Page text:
Origin of clandestine
Examples from the Web for clandestine
Never mind the huge buildup of clandestine operatives and secret warriors since 9/11.
Undeterred by the snub in November, and denied a visa to Italy, Agca made plans for clandestine travel to Vatican City.
People there remember rather fondly the clandestine airdrops by the CIA during the 1980s.China’s Nicaragua Canal Could Spark a New Central America Revolution|Nina Lakhani|November 30, 2014|DAILY BEAST
“Such a clandestine and pathological way of drinking increases the chances of becoming an alcoholic exponentially,” says Alireza.
Panahi was arrested by the Islamic Republic police in 2009 during the clandestine shooting of a film without a government permit.
At the top of a knoll in a clandestine group of trees they found "Viewcrest Inn."We Can't Have Everything|Rupert Hughes
To forget his treachery, he enters into a clandestine relationship with an actress of the town.The Social Significance of the Modern Drama|Emma Goldman
There might have been, but had not been, a clandestine marriage.Lady Anna|Anthony Trollope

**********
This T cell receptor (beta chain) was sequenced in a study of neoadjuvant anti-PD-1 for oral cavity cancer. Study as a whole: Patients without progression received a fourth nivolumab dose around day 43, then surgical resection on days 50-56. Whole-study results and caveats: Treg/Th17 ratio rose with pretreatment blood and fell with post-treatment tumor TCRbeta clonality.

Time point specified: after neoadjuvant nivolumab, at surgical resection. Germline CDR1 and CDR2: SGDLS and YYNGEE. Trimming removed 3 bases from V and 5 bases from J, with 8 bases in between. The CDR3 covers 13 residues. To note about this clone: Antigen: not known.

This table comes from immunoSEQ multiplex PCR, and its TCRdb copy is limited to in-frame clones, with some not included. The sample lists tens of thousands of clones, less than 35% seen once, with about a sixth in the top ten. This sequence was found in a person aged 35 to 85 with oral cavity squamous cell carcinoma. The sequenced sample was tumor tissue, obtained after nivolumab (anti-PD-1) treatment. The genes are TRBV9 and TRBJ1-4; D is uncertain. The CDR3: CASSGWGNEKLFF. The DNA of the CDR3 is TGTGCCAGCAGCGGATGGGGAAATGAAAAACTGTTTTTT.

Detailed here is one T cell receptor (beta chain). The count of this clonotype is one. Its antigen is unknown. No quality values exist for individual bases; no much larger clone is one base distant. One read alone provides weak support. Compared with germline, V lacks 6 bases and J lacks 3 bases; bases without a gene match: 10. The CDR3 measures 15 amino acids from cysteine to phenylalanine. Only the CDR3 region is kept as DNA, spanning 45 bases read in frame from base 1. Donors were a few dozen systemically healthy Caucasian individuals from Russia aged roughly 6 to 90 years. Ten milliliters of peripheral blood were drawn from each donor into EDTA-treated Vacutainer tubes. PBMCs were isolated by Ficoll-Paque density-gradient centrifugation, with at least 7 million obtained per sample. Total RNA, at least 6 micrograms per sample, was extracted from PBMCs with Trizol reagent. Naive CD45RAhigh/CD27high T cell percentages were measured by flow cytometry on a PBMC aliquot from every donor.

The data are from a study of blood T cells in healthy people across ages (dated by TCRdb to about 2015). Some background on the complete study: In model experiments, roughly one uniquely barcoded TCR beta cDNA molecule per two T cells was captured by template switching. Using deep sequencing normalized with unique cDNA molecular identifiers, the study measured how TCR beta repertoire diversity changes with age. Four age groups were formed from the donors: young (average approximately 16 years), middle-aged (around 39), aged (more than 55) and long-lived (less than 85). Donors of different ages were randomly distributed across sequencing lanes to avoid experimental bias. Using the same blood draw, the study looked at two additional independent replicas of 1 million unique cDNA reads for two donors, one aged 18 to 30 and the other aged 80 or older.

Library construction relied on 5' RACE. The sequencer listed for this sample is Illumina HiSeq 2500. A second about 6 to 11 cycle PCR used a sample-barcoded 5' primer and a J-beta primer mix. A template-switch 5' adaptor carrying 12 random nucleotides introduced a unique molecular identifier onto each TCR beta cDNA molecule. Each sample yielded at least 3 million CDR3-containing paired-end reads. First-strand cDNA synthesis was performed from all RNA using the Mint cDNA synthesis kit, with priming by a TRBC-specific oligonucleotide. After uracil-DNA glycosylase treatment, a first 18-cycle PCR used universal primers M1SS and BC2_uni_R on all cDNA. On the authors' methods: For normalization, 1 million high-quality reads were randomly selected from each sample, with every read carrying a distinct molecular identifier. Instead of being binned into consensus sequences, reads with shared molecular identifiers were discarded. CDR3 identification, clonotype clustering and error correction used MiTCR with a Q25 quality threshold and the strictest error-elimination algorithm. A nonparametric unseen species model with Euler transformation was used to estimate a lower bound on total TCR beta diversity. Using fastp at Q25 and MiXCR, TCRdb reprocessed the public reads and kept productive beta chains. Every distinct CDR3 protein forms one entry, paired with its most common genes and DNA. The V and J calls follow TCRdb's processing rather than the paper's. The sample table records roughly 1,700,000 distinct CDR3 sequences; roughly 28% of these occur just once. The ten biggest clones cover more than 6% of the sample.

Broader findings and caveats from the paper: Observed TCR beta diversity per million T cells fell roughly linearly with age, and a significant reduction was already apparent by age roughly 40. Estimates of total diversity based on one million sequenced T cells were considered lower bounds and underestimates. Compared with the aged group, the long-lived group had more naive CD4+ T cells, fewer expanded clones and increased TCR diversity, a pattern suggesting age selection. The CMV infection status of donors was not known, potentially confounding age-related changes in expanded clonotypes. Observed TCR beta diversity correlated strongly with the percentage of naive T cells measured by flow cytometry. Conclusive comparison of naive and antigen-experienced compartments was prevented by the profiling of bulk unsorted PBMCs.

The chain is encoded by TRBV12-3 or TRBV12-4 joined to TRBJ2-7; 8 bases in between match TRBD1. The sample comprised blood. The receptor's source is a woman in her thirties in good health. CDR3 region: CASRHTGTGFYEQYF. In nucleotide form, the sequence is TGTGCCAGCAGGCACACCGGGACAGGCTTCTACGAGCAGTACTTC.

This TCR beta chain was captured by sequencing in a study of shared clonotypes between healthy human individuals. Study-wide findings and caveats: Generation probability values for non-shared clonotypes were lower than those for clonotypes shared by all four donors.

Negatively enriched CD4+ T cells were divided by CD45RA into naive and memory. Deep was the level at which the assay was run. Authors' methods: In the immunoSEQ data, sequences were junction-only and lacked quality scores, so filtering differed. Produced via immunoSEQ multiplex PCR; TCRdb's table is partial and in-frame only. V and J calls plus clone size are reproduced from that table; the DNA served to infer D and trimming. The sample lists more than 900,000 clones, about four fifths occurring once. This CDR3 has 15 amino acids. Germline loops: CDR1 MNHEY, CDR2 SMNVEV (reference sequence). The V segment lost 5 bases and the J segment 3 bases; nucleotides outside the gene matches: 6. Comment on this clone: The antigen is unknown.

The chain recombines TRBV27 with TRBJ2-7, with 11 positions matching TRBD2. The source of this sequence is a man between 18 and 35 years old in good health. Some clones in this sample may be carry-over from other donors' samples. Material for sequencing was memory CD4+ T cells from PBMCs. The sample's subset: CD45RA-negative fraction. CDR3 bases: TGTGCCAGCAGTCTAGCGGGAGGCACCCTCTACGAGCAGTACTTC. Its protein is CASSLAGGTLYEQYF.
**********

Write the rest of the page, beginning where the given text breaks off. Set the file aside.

And then Rachel told all the story of her clandestine engagement, as the reader already knows it, without any reservations.A Mere Chance, Vol. 2 of 3|Ada Cambridge
Yes, but he does not know that Captain Butler has presumed—has dared to press a clandestine suit with you!The Reckoning|Robert W. Chambers
British Dictionary definitions for clandestine
Word Origin for clandestine
Word Origin and History for clandestine
1560s, from Latin clandestinus "secret, hidden," from clam "secretly," from adverbial derivative of base of celare "to hide" (see cell), perhaps on model of intestinus "internal." Related: Clandestinely. As a noun form, there is awkward clandestinity (clandestineness apparently being a dictionary word).